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Dave Harnish
CEO: Gracie (RIP 3-16)
Dave's Repair Service
1911 Heath Hill Rd
New Albany, PA 18833
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Every Refrigerator’s Built-in System
Diagnostics Tool

 

Note: This tip appeared first in the March 2003 DRSNews (you have signed up, right?)

Here in the Northeast, we’ve been somewhat fixated on snow this winter, and since ‘snow’ happens to be the handiest tool for refrigeration sealed system diagnosis, I’d like to talk about that a bit.

If a refrigerator is ‘running but not cooling’, or is 'cooling poorly’, and everything seems to be clean and running (clean condenser, fans and compressor running), our attention turns to the sealed system.

So many times over the years I’ve looked at a refrig that a previous servicer has checked, and found an access valve clamped to the suction line (and very often leaking).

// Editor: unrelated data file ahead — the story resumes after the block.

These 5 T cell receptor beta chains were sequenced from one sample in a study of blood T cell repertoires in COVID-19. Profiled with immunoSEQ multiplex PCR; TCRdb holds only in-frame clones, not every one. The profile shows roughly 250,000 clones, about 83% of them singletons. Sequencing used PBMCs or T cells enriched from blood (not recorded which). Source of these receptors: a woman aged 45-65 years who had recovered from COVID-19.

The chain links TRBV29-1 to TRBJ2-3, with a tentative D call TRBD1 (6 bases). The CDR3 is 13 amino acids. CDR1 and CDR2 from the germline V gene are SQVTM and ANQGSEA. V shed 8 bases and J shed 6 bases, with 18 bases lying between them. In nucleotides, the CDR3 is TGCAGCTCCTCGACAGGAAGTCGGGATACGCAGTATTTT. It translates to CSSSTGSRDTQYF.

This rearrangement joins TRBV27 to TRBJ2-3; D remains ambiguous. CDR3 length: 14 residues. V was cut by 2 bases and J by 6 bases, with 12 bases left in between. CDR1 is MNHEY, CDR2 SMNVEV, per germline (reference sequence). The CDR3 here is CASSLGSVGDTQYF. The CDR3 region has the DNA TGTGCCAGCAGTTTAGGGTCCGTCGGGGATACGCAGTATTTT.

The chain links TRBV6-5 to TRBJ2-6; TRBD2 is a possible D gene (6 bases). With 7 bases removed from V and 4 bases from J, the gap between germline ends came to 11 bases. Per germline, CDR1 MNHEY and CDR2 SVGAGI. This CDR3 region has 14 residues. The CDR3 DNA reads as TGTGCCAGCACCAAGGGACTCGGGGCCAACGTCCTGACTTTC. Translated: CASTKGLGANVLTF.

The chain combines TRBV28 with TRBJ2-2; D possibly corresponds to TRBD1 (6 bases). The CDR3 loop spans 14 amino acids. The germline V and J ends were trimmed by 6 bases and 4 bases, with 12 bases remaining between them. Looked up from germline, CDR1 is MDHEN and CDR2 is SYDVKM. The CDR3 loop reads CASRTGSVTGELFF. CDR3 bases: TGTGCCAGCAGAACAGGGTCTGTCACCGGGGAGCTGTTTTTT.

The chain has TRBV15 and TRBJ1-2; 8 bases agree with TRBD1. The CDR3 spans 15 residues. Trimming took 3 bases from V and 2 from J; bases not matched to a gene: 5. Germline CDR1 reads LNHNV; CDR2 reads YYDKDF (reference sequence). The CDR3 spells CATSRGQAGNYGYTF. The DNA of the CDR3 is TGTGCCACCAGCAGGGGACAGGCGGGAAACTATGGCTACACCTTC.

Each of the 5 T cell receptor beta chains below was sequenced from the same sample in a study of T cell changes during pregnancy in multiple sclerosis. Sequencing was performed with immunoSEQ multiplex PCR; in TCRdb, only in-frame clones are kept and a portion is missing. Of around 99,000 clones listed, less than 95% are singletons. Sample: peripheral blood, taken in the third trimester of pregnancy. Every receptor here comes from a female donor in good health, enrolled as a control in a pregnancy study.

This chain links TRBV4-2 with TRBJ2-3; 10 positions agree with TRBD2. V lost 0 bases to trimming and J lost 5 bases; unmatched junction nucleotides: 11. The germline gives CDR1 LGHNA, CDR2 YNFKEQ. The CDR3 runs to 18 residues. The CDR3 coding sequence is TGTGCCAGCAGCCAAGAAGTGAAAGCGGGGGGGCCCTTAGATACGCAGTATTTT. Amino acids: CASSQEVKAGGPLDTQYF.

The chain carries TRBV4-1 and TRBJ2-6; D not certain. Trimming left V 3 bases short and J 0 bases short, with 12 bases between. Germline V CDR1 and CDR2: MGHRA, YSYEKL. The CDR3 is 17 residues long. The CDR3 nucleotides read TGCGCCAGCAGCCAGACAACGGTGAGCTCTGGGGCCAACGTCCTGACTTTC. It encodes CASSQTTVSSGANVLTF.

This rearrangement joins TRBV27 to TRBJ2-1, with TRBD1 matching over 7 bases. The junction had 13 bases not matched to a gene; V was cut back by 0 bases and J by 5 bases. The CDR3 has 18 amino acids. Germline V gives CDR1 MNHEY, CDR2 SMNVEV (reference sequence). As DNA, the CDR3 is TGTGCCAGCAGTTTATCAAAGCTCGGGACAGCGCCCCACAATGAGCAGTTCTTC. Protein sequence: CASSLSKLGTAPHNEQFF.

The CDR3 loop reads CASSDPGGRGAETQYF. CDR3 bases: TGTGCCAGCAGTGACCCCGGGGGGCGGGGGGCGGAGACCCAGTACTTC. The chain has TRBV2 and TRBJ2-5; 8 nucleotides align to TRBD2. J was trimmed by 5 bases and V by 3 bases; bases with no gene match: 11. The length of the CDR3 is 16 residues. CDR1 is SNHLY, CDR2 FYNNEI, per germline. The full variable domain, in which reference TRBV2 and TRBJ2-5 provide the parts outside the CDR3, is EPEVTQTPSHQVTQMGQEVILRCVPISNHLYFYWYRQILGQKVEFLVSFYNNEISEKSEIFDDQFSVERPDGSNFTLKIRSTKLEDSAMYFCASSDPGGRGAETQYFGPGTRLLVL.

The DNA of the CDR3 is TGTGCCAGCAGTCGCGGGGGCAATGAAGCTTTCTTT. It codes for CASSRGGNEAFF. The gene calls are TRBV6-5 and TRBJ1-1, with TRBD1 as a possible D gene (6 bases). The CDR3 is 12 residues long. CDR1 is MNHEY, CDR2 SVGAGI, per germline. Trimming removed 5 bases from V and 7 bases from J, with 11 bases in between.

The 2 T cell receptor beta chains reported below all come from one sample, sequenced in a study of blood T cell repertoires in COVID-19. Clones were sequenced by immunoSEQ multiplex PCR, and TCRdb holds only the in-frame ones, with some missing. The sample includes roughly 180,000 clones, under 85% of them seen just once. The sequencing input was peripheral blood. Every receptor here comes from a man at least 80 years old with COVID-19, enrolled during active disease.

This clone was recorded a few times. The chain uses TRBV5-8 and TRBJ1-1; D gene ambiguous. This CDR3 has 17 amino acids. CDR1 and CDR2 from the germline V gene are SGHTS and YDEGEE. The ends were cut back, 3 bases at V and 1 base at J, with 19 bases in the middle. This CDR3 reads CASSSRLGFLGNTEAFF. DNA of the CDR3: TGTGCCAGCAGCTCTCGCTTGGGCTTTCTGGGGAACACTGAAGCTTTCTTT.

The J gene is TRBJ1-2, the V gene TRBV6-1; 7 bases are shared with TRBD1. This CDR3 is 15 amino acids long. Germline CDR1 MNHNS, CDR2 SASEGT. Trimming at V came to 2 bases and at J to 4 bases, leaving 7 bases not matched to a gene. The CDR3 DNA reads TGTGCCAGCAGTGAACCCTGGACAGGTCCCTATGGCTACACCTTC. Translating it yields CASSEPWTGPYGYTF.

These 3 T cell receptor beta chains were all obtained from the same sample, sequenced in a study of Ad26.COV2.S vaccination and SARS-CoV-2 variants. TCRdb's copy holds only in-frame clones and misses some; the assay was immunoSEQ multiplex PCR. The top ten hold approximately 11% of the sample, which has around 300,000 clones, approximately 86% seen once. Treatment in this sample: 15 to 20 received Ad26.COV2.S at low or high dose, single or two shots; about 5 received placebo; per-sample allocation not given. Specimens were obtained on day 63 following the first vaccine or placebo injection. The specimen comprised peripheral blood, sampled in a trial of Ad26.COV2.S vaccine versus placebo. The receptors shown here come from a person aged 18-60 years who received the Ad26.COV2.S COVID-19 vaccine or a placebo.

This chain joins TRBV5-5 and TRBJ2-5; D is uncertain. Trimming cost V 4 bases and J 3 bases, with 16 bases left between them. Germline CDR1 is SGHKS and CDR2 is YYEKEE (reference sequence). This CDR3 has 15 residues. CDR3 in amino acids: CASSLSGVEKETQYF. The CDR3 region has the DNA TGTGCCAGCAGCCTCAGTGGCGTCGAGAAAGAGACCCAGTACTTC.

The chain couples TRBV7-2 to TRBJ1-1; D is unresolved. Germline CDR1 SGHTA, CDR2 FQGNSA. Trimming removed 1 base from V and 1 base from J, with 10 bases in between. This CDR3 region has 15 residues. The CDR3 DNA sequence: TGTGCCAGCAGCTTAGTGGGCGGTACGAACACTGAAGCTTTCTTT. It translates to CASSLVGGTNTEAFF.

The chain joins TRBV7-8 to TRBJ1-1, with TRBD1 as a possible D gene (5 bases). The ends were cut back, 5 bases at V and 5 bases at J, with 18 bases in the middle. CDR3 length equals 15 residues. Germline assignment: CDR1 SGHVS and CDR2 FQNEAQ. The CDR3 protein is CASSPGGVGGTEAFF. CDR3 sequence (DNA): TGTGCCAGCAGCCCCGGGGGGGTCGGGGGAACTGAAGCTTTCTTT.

When questioned, the owner usually says something like, ‘yes, he had to attach a set of gauges to check the system’, and I always find it hard not to groan out loud.  Folks, it’s just not necessary to poke a hole into a refrigerator to find out what’s going on inside it. If a tech knows his business and is at all interested in being efficient, he’ll know this.

If the above conditions describe your refrig or freezer, do this: leave it running if you can, and remove whatever covers are over the evaporator (cold) coil.  If you see a nice, EVEN frost pattern covering the entire coil, even if it’s 1” thick, you do NOT have a system problem. It’s just that easy!

If only part of the coil is frosted and the rest is bare or only wet, you DO have a system problem - leak, restricted, or compressor - and these days I usually recommend replacing the refrig or freezer.

Wasn’t that easy?!

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